You would need to do more research to find a way to make them show up in views or elsewhere. Although the hook has some interesting fields like 'entity views field' which might help.

I think it would be worth it to do some more research in this direction, possibly even open a new question. Entity properties are quite a powerful concept, and really there has to be a way to make them show up where you need them.

DS custom field

You could declare a Display suite custom field where you calculate the value. This will only be available in DisplaySuite-enabled view modes, though.

Custom Views field handler

You could write you own views field handler. But these are only available in Views, not elsewhere.

I personally have created some of those, but never really enjoyed working with the API.

Custom "entity display plugin"

There is a collection of modules that I have created myself, that would make this specific task quite easy. The downside is that this is an entire new world to dive into, not something you want to do for just one little task. I am presenting this option here for completeness.

You start with EntDisP. It has a bunch of dependencies, which are listed on the module page. The basic getting-started is explained on the module page.

You would then create a custom module, e.g. "fruitsum" with a custom entity display plugin.

I could elaborate on this further, but this would give it unjust priority over the other options.

The advantage is that these plugins are easy to write and maintain once you get the hang of it, and they can be used in a lot of places.

The disadvantage is that, as said, this is a completely new world to dive into.

Conclusion

I personally would suggest to follow the "entity property" route, with some research of your own. If you find a way to make those things show up, you have a new tool at your disposal for future tasks.

I am even considering to create a new entdisp plugin for the purpose of displaying properties.

Maybe other answers can elaborate more on this direction. Or if you find out, you could write the answer yourself!

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    Thanks for the answer. I'm not sure any of these will be a good way forward for me, but I appreciate the ideas! – cdmo Mar 28 '17 at 12:11
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So you want to sum 2 fields of a field collection, and you think the Rules module may help you doing so. Indeed, that's a way to do so, have a look at my answer to "How to add up all items of a field collection field using Rules?" which includes a rule (in Rules export format). Here is how the rule looks like:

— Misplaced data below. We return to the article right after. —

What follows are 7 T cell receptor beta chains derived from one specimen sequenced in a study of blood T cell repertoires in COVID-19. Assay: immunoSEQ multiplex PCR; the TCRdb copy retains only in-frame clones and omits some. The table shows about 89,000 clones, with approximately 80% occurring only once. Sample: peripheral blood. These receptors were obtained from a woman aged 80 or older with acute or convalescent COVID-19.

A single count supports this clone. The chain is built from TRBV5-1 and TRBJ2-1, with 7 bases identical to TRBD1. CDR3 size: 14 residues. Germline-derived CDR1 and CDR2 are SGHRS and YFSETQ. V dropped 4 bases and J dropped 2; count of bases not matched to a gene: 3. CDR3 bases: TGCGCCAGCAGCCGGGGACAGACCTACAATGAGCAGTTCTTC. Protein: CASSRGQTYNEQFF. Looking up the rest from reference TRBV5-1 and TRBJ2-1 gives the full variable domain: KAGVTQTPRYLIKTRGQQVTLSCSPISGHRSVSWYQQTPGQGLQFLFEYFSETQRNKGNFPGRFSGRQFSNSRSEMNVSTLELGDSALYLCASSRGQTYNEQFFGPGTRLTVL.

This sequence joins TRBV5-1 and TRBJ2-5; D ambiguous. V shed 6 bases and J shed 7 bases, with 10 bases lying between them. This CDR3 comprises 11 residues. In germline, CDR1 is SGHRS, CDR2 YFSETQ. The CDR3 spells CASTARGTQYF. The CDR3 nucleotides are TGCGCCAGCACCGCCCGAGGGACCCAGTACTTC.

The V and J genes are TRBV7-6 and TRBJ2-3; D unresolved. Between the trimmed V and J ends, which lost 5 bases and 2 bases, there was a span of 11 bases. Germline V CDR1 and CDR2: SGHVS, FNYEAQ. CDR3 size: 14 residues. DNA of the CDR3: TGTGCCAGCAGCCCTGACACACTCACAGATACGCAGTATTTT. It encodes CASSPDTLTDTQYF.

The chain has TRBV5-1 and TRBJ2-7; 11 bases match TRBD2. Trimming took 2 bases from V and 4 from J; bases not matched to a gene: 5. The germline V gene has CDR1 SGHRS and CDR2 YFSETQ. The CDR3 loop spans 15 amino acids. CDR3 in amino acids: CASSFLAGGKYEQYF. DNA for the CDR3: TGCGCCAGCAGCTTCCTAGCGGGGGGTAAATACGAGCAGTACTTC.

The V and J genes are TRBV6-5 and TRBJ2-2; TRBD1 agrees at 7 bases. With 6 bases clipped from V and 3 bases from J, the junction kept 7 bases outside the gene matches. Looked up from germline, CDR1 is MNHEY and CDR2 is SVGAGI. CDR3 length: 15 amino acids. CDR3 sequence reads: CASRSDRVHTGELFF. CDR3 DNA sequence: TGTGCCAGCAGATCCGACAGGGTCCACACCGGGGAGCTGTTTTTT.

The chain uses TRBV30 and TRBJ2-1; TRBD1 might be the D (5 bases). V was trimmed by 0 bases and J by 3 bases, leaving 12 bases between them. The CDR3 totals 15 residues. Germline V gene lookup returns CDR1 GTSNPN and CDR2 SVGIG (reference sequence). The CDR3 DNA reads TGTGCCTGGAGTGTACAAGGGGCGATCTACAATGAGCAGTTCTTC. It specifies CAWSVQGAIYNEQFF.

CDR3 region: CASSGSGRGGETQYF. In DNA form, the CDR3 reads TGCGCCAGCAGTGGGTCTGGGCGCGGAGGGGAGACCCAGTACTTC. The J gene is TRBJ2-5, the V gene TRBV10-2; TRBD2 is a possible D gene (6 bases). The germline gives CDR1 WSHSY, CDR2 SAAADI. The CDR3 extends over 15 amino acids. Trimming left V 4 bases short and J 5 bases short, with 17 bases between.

{ "rules_calculate_sum_of_prices_in_all_field_collection_items" : {
    "LABEL" : "Calculate sum of prices in all field collection items",
    "PLUGIN" : "reaction rule",
    "OWNER" : "rules",
    "REQUIRES" : [ "rules" ],
    "ON" : { "node_view--article" : { "bundle" : "article" } },
    "IF" : [
      { "entity_has_field" : { "entity" : [ "node" ], "field" : "field_article_details" } }
    ],
    "DO" : [
      { "drupal_message" : { "message" : "\u003Cstrong\u003EDrupal calculator\u003C\/strong\u003E started ..." } },
      { "variable_add" : {
          "USING" : { "type" : "decimal", "value" : "0" },
          "PROVIDE" : { "variable_added" : { "total_price" : "Price total" } }
        }
      },
      { "LOOP" : {
          "USING" : { "list" : [ "node:field-article-details" ] },
          "ITEM" : { "article_details_item" : "Article details item" },
          "DO" : [
            { "data_calc" : {
                "USING" : {
                  "input_1" : [ "total-price" ],
                  "op" : "+",
                  "input_2" : [ "article-details-item:field-price" ]
                },
                "PROVIDE" : { "result" : { "calculation_result" : "Calculation result" } }
              }
            },
            { "data_set" : { "data" : [ "total-price" ], "value" : [ "calculation-result" ] } },
            { "drupal_message" : { "message" : "After adding a price of \u003Cstrong\u003E[article-details-item:field-price]\u003C\/strong\u003E for field collection item with id \u003Cstrong\u003E[article-details-item:item-id]\u003C\/strong\u003E, subtotal is \u003Cstrong\u003E[calculation-result:value]\u003C\/strong\u003E." } }
          ]
        }
      },
      { "drupal_message" : { "message" : "The \u003Cstrong\u003ETotal price\u003C\/strong\u003E for all prices included as field collection items is \u003Cstrong\u003E[total-price:value]\u003C\/strong\u003E." } },
      { "drupal_message" : { "message" : "\u003Cstrong\u003EDrupal calculator\u003C\/strong\u003E ended ..." } }
    ]
  }
}

Refer to the related answer for "some" details, and a demo, about it.

To "insert that sum into the value of another field" (as in your question), just add another Rules action after the sum got calculated, and use a "Set a data value" Rules Action.

PS 1: I'm assuming this question is about D7.

PS 2: this answer applies to revision 2 of your question, and does not yet take into consideration your most recent edit you added (and which makes your question a chameleon question, which IMO should have been a followup question ... instead of changing your original question).

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    So... this is interesting. I did tag this question 7 and another user, @kiamlaluno, removed it. And I think that user (or is it a group of users?) is a moderator. So, what's the way to indicate a D7 question? Confused. – cdmo Mar 28 '17 at 20:08
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    will do. I must say I'm not real happy with the heavy editing of the body of my question either. 🤔 – cdmo Mar 28 '17 at 20:19
  • I got this when I tried to import Import failed. Unable to parse the pasted export. But I naively didn't change any of the field names... let me see if I that fixes it. – cdmo Mar 28 '17 at 20:24
  • @cdmo my mistake, tiny copy/paste error from the related answer (let me fix it quickly ... at the very begiinning it's missing an open- parent) ... – Pierre.Vriens Mar 28 '17 at 20:27
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    I am going too fast, sorry. Digesting your full answer in the other post now, it is really impressive. Something about this approach does seem more sustainable to me. Rules is probably more universal than a callback on a hook form alter. I'm hard up against a deadline at the moment, (when am I not come to think of it) but I will implement this and give it a shot soon. – cdmo Mar 28 '17 at 20:29